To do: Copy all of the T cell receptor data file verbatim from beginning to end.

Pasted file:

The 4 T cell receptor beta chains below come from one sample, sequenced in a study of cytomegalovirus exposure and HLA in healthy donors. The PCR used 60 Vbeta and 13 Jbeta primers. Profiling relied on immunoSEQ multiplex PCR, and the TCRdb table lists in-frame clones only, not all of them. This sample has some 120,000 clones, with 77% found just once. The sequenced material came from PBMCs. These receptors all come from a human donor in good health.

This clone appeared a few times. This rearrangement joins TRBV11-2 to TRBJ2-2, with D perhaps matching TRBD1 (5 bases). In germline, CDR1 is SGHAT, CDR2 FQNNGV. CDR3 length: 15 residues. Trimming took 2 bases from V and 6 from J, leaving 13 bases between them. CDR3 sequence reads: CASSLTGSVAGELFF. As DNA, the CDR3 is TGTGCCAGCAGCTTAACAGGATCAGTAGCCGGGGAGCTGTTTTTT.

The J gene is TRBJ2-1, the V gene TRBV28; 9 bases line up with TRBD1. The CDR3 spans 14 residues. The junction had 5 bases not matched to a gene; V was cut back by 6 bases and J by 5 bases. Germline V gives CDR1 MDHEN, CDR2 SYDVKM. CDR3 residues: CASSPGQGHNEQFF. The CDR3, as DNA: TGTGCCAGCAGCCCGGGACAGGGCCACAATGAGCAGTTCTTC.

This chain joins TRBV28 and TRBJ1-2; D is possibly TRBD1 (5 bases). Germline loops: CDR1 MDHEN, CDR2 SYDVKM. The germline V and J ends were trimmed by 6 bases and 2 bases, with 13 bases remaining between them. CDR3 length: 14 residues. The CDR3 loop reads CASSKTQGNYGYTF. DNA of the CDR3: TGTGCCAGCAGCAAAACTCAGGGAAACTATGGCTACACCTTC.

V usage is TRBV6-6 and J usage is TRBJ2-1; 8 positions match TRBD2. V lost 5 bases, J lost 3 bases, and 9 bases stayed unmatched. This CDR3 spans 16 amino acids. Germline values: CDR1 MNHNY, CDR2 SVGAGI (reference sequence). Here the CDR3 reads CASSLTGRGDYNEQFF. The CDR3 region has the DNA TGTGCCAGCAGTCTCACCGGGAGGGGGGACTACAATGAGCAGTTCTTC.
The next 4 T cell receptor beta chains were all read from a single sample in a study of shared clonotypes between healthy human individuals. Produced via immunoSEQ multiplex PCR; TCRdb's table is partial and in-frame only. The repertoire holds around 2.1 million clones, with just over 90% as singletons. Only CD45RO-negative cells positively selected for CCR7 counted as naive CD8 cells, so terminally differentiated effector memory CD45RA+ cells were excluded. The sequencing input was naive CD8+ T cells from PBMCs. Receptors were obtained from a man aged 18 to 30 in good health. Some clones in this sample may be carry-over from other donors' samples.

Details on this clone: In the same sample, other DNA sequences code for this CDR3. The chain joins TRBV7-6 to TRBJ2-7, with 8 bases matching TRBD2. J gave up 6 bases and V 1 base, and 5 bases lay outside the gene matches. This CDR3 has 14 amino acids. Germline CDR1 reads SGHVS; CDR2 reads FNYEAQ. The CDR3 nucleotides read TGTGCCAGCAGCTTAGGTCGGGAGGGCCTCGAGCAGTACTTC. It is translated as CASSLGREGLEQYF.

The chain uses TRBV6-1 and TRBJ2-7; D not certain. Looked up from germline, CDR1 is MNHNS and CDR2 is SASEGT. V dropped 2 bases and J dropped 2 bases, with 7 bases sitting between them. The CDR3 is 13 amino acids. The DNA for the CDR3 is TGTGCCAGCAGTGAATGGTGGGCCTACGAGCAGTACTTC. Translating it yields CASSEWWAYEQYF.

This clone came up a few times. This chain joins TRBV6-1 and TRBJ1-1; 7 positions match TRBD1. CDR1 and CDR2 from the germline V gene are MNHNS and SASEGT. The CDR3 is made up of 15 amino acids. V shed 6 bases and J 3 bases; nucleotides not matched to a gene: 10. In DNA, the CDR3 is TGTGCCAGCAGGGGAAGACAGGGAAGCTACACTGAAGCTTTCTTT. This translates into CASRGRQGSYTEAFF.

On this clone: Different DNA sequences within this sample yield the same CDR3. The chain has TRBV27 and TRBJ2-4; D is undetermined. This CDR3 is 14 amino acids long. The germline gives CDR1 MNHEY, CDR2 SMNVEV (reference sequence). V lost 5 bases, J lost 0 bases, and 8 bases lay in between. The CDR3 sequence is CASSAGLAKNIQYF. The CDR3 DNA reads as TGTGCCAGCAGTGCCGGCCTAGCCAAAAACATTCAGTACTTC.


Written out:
The 4 T cell receptor beta chains below come from one sample, sequenced in a study of cytomegalovirus exposure and HLA in healthy donors. The PCR used 60 Vbeta and 13 Jbeta primers. Profiling relied on immunoSEQ multiplex PCR, and the TCRdb table lists in-frame clones only, not all of them. This sample has some 120,000 clones, with 77% found just once. The sequenced material came from PBMCs. These receptors all come from a human donor in good health.

This clone appeared a few times. This rearrangement joins TRBV11-2 to TRBJ2-2, with D perhaps matching TRBD1 (5 bases). In germline, CDR1 is SGHAT, CDR2 FQNNGV. CDR3 length: 15 residues. Trimming took 2 bases from V and 6 from J, leaving 13 bases between them. CDR3 sequence reads: CASSLTGSVAGELFF. As DNA, the CDR3 is TGTGCCAGCAGCTTAACAGGATCAGTAGCCGGGGAGCTGTTTTTT.

The J gene is TRBJ2-1, the V gene TRBV28; 9 bases line up with TRBD1. The CDR3 spans 14 residues. The junction had 5 bases not matched to a gene; V was cut back by 6 bases and J by 5 bases. Germline V gives CDR1 MDHEN, CDR2 SYDVKM. CDR3 residues: CASSPGQGHNEQFF. The CDR3, as DNA: TGTGCCAGCAGCCCGGGACAGGGCCACAATGAGCAGTTCTTC.

This chain joins TRBV28 and TRBJ1-2; D is possibly TRBD1 (5 bases). Germline loops: CDR1 MDHEN, CDR2 SYDVKM. The germline V and J ends were trimmed by 6 bases and 2 bases, with 13 bases remaining between them. CDR3 length: 14 residues. The CDR3 loop reads CASSKTQGNYGYTF. DNA of the CDR3: TGTGCCAGCAGCAAAACTCAGGGAAACTATGGCTACACCTTC.

V usage is TRBV6-6 and J usage is TRBJ2-1; 8 positions match TRBD2. V lost 5 bases, J lost 3 bases, and 9 bases stayed unmatched. This CDR3 spans 16 amino acids. Germline values: CDR1 MNHNY, CDR2 SVGAGI (reference sequence). Here the CDR3 reads CASSLTGRGDYNEQFF. The CDR3 region has the DNA TGTGCCAGCAGTCTCACCGGGAGGGGGGACTACAATGAGCAGTTCTTC.
The next 4 T cell receptor beta chains were all read from a single sample in a study of shared clonotypes between healthy human individuals. Produced via immunoSEQ multiplex PCR; TCRdb's table is partial and in-frame only. The repertoire holds around 2.1 million clones, with just over 90% as singletons. Only CD45RO-negative cells positively selected for CCR7 counted as naive CD8 cells, so terminally differentiated effector memory CD45RA+ cells were excluded. The sequencing input was naive CD8+ T cells from PBMCs. Receptors were obtained from a man aged 18 to 30 in good health. Some clones in this sample may be carry-over from other donors' samples.

Details on this clone: In the same sample, other DNA sequences code for this CDR3. The chain joins TRBV7-6 to TRBJ2-7, with 8 bases matching TRBD2. J gave up 6 bases and V 1 base, and 5 bases lay outside the gene matches. This CDR3 has 14 amino acids. Germline CDR1 reads SGHVS; CDR2 reads FNYEAQ. The CDR3 nucleotides read TGTGCCAGCAGCTTAGGTCGGGAGGGCCTCGAGCAGTACTTC. It is translated as CASSLGREGLEQYF.

The chain uses TRBV6-1 and TRBJ2-7; D not certain. Looked up from germline, CDR1 is MNHNS and CDR2 is SASEGT. V dropped 2 bases and J dropped 2 bases, with 7 bases sitting between them. The CDR3 is 13 amino acids. The DNA for the CDR3 is TGTGCCAGCAGTGAATGGTGGGCCTACGAGCAGTACTTC. Translating it yields CASSEWWAYEQYF.

This clone came up a few times. This chain joins TRBV6-1 and TRBJ1-1; 7 positions match TRBD1. CDR1 and CDR2 from the germline V gene are MNHNS and SASEGT. The CDR3 is made up of 15 amino acids. V shed 6 bases and J 3 bases; nucleotides not matched to a gene: 10. In DNA, the CDR3 is TGTGCCAGCAGGGGAAGACAGGGAAGCTACACTGAAGCTTTCTTT. This translates into CASRGRQGSYTEAFF.

On this clone: Different DNA sequences within this sample yield the same CDR3. The chain has TRBV27 and TRBJ2-4; D is undetermined. This CDR3 is 14 amino acids long. The germline gives CDR1 MNHEY, CDR2 SMNVEV (reference sequence). V lost 5 bases, J lost 0 bases, and 8 bases lay in between. The CDR3 sequence is CASSAGLAKNIQYF. The CDR3 DNA reads as TGTGCCAGCAGTGCCGGCCTAGCCAAAAACATTCAGTACTTC.